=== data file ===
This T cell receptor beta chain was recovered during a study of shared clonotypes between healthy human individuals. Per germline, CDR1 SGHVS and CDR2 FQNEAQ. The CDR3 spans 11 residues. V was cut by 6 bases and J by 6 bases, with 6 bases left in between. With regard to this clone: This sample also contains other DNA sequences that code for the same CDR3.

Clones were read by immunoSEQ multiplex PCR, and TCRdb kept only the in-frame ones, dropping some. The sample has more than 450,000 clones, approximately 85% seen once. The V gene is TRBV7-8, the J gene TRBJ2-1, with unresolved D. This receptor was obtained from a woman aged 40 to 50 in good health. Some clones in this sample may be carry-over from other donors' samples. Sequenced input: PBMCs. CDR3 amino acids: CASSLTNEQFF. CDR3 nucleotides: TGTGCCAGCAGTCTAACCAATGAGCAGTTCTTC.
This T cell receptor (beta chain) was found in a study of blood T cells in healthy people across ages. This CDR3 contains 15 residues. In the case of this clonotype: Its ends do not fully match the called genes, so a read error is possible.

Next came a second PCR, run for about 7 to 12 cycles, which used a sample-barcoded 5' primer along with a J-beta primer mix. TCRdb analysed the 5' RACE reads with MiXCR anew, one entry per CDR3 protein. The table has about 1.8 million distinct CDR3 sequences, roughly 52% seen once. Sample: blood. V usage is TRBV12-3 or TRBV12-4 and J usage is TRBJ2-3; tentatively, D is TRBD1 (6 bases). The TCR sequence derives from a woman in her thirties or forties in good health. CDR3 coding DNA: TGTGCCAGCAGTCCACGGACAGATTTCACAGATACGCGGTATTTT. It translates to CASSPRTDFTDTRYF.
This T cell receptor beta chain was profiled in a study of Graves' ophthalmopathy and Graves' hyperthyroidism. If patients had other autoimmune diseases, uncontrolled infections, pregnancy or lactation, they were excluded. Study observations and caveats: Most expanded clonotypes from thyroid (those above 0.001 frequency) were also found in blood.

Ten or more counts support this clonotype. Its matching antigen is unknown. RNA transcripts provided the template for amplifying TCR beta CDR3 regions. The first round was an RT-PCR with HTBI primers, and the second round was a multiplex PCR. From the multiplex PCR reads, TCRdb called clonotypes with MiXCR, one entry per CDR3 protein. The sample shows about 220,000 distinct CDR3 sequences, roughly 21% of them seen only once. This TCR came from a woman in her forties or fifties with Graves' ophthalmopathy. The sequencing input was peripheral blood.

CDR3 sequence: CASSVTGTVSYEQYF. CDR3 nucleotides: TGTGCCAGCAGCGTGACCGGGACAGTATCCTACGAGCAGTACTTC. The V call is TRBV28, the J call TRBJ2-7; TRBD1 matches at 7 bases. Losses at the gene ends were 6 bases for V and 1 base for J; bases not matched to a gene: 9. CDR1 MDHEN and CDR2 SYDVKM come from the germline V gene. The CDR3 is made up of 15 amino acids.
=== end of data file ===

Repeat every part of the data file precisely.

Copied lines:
This T cell receptor beta chain was recovered during a study of shared clonotypes between healthy human individuals. Per germline, CDR1 SGHVS and CDR2 FQNEAQ. The CDR3 spans 11 residues. V was cut by 6 bases and J by 6 bases, with 6 bases left in between. With regard to this clone: This sample also contains other DNA sequences that code for the same CDR3.

Clones were read by immunoSEQ multiplex PCR, and TCRdb kept only the in-frame ones, dropping some. The sample has more than 450,000 clones, approximately 85% seen once. The V gene is TRBV7-8, the J gene TRBJ2-1, with unresolved D. This receptor was obtained from a woman aged 40 to 50 in good health. Some clones in this sample may be carry-over from other donors' samples. Sequenced input: PBMCs. CDR3 amino acids: CASSLTNEQFF. CDR3 nucleotides: TGTGCCAGCAGTCTAACCAATGAGCAGTTCTTC.
This T cell receptor (beta chain) was found in a study of blood T cells in healthy people across ages. This CDR3 contains 15 residues. In the case of this clonotype: Its ends do not fully match the called genes, so a read error is possible.

Next came a second PCR, run for about 7 to 12 cycles, which used a sample-barcoded 5' primer along with a J-beta primer mix. TCRdb analysed the 5' RACE reads with MiXCR anew, one entry per CDR3 protein. The table has about 1.8 million distinct CDR3 sequences, roughly 52% seen once. Sample: blood. V usage is TRBV12-3 or TRBV12-4 and J usage is TRBJ2-3; tentatively, D is TRBD1 (6 bases). The TCR sequence derives from a woman in her thirties or forties in good health. CDR3 coding DNA: TGTGCCAGCAGTCCACGGACAGATTTCACAGATACGCGGTATTTT. It translates to CASSPRTDFTDTRYF.
This T cell receptor beta chain was profiled in a study of Graves' ophthalmopathy and Graves' hyperthyroidism. If patients had other autoimmune diseases, uncontrolled infections, pregnancy or lactation, they were excluded. Study observations and caveats: Most expanded clonotypes from thyroid (those above 0.001 frequency) were also found in blood.

Ten or more counts support this clonotype. Its matching antigen is unknown. RNA transcripts provided the template for amplifying TCR beta CDR3 regions. The first round was an RT-PCR with HTBI primers, and the second round was a multiplex PCR. From the multiplex PCR reads, TCRdb called clonotypes with MiXCR, one entry per CDR3 protein. The sample shows about 220,000 distinct CDR3 sequences, roughly 21% of them seen only once. This TCR came from a woman in her forties or fifties with Graves' ophthalmopathy. The sequencing input was peripheral blood.

CDR3 sequence: CASSVTGTVSYEQYF. CDR3 nucleotides: TGTGCCAGCAGCGTGACCGGGACAGTATCCTACGAGCAGTACTTC. The V call is TRBV28, the J call TRBJ2-7; TRBD1 matches at 7 bases. Losses at the gene ends were 6 bases for V and 1 base for J; bases not matched to a gene: 9. CDR1 MDHEN and CDR2 SYDVKM come from the germline V gene. The CDR3 is made up of 15 amino acids.